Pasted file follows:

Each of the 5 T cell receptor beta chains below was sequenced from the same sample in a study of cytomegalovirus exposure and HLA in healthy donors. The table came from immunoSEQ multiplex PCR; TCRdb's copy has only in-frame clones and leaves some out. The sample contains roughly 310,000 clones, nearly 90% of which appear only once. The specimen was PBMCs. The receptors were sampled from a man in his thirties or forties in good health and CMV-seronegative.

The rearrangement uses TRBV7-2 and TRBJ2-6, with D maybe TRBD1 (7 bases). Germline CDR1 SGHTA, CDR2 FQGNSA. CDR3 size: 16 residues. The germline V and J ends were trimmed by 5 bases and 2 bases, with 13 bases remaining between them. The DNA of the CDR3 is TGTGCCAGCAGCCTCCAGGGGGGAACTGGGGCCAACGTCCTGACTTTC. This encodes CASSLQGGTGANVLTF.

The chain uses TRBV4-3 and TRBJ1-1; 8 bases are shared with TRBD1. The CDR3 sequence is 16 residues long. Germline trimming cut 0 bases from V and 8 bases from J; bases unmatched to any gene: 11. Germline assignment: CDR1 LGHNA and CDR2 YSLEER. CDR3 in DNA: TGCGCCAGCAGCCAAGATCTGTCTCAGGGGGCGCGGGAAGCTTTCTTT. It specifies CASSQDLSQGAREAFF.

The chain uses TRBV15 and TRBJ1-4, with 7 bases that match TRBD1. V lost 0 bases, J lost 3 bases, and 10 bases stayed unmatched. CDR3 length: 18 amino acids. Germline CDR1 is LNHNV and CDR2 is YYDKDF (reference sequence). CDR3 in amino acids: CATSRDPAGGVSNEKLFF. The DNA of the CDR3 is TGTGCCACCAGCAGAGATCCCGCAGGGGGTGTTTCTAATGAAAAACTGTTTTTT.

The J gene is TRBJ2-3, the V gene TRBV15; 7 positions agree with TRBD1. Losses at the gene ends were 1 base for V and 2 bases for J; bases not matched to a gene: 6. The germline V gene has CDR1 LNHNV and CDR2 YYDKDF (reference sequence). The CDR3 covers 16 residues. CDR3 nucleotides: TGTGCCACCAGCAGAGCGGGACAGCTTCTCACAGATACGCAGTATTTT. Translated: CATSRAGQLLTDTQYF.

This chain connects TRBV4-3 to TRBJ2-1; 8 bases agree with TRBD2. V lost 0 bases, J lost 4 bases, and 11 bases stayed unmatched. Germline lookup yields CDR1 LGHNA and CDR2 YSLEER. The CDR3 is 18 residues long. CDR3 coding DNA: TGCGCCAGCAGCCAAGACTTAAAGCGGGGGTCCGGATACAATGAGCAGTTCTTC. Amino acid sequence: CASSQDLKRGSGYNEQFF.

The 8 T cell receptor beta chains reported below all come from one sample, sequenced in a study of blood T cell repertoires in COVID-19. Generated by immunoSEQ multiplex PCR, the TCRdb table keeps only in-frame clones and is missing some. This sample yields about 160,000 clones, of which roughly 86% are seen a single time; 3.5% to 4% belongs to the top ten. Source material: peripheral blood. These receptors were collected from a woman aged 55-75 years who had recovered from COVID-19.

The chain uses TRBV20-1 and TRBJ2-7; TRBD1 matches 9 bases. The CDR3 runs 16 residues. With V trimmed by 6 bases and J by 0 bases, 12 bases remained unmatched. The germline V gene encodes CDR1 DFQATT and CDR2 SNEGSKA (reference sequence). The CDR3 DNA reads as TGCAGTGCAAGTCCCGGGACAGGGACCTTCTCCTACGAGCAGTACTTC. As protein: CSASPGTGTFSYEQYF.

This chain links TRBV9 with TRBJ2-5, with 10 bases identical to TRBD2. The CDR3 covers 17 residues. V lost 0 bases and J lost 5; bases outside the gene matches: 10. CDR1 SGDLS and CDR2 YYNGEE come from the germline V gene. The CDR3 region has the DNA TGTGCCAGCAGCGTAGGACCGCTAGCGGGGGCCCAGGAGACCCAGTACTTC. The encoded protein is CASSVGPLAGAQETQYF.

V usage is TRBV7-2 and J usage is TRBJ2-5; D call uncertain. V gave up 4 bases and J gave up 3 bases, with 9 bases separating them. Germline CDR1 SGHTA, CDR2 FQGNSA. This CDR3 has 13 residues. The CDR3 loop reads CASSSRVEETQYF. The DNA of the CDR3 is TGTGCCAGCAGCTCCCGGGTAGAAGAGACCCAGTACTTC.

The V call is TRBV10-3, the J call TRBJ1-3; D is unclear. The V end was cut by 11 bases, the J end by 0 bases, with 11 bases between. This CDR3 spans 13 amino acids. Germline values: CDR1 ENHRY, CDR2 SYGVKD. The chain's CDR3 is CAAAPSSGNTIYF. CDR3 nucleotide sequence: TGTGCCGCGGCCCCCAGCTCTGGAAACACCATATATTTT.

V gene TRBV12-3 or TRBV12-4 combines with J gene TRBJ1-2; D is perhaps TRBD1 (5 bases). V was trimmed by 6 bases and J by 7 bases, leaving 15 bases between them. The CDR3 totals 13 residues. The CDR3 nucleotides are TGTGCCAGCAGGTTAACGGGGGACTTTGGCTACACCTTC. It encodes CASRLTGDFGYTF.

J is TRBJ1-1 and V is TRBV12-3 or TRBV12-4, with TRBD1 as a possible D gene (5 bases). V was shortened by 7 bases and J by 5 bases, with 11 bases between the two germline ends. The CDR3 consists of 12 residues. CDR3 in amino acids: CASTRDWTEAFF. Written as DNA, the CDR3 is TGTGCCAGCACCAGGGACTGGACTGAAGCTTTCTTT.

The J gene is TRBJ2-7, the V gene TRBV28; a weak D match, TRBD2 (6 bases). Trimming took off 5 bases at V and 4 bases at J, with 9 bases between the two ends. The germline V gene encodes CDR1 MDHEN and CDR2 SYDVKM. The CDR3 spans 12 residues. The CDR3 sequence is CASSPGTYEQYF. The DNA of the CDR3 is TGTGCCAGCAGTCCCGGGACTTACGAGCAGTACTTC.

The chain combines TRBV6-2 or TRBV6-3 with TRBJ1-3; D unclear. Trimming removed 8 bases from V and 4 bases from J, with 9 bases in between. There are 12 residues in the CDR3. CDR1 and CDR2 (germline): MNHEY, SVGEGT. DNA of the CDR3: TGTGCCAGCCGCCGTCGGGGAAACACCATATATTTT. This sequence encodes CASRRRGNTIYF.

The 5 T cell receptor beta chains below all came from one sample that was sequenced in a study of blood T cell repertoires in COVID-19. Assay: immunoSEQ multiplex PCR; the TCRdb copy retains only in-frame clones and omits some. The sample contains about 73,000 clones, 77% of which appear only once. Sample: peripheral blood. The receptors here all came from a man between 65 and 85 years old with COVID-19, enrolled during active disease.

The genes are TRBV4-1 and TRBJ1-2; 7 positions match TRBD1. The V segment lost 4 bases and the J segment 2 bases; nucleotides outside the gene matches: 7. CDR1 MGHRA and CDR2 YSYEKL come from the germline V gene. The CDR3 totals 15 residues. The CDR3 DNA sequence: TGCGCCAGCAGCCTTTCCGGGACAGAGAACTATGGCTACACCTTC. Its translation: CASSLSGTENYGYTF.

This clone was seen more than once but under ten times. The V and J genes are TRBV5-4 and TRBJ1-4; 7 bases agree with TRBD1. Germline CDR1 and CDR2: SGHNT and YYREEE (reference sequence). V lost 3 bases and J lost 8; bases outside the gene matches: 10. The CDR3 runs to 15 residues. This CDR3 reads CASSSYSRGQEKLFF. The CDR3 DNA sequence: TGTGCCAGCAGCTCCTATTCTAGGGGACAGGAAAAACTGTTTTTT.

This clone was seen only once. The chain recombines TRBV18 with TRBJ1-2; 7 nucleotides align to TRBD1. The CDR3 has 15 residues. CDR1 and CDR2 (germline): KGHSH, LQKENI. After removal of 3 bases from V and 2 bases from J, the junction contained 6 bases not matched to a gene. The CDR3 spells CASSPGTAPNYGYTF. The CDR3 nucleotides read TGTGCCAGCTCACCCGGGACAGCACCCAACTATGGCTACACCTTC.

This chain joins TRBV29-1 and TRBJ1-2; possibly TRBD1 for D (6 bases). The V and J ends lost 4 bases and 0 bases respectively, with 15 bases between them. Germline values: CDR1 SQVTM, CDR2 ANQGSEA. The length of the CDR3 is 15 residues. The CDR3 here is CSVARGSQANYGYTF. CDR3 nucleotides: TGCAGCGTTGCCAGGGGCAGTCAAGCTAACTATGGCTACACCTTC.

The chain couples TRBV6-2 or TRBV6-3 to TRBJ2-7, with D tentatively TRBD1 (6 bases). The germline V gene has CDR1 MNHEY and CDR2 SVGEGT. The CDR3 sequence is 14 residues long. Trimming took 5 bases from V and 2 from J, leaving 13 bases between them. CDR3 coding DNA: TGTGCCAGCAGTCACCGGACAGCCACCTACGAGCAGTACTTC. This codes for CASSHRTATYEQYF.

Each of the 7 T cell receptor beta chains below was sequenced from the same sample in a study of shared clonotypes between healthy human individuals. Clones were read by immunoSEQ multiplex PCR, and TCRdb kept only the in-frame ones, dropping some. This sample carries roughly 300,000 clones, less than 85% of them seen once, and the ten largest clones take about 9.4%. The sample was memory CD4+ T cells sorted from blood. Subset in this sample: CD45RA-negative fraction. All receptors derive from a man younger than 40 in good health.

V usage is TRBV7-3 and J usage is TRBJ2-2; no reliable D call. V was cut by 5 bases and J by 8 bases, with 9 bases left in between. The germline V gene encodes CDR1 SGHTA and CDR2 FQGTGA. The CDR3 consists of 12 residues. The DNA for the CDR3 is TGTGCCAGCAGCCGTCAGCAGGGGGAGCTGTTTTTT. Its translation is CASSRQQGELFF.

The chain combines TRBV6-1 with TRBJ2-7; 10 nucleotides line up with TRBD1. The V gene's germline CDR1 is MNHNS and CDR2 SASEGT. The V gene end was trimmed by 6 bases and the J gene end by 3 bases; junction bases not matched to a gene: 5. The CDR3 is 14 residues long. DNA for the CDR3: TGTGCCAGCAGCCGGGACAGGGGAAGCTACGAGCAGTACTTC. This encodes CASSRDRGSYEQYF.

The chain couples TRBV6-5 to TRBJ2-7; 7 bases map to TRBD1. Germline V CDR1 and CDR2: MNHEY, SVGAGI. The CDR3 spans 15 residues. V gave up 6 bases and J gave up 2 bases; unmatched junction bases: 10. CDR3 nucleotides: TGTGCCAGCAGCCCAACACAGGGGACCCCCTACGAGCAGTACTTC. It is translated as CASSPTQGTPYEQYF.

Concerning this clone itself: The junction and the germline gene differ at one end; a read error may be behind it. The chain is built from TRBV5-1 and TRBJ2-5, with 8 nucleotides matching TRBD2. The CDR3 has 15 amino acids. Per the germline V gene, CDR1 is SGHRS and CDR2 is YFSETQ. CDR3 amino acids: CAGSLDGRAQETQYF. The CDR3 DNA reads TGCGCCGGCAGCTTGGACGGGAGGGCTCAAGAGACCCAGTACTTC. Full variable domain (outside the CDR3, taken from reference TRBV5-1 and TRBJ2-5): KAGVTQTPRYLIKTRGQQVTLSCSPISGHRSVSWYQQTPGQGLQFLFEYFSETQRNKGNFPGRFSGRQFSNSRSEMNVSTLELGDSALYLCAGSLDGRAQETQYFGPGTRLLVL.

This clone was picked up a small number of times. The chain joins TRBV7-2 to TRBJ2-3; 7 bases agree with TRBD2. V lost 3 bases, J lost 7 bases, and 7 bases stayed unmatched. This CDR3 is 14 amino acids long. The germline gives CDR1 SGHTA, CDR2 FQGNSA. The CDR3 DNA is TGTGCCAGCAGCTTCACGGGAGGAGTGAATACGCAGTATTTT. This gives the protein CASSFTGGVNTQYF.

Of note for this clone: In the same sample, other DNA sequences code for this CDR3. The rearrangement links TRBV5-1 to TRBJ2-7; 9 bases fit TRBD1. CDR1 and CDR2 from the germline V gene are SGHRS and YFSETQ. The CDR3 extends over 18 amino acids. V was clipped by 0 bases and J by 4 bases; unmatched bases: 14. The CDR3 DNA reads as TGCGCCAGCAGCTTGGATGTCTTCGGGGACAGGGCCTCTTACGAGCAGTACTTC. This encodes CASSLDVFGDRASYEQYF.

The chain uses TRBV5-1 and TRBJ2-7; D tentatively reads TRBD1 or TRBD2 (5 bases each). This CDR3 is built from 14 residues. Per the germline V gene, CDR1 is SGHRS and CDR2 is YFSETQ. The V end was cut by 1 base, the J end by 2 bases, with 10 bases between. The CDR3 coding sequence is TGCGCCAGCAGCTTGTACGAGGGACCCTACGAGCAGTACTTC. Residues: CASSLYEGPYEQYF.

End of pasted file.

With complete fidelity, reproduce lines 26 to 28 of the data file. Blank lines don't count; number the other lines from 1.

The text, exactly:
Concerning this clone itself: The junction and the germline gene differ at one end; a read error may be behind it. The chain is built from TRBV5-1 and TRBJ2-5, with 8 nucleotides matching TRBD2. The CDR3 has 15 amino acids. Per the germline V gene, CDR1 is SGHRS and CDR2 is YFSETQ. CDR3 amino acids: CAGSLDGRAQETQYF. The CDR3 DNA reads TGCGCCGGCAGCTTGGACGGGAGGGCTCAAGAGACCCAGTACTTC. Full variable domain (outside the CDR3, taken from reference TRBV5-1 and TRBJ2-5): KAGVTQTPRYLIKTRGQQVTLSCSPISGHRSVSWYQQTPGQGLQFLFEYFSETQRNKGNFPGRFSGRQFSNSRSEMNVSTLELGDSALYLCAGSLDGRAQETQYFGPGTRLLVL.

This clone was picked up a small number of times. The chain joins TRBV7-2 to TRBJ2-3; 7 bases agree with TRBD2. V lost 3 bases, J lost 7 bases, and 7 bases stayed unmatched. This CDR3 is 14 amino acids long. The germline gives CDR1 SGHTA, CDR2 FQGNSA. The CDR3 DNA is TGTGCCAGCAGCTTCACGGGAGGAGTGAATACGCAGTATTTT. This gives the protein CASSFTGGVNTQYF.

Of note for this clone: In the same sample, other DNA sequences code for this CDR3. The rearrangement links TRBV5-1 to TRBJ2-7; 9 bases fit TRBD1. CDR1 and CDR2 from the germline V gene are SGHRS and YFSETQ. The CDR3 extends over 18 amino acids. V was clipped by 0 bases and J by 4 bases; unmatched bases: 14. The CDR3 DNA reads as TGCGCCAGCAGCTTGGATGTCTTCGGGGACAGGGCCTCTTACGAGCAGTACTTC. This encodes CASSLDVFGDRASYEQYF.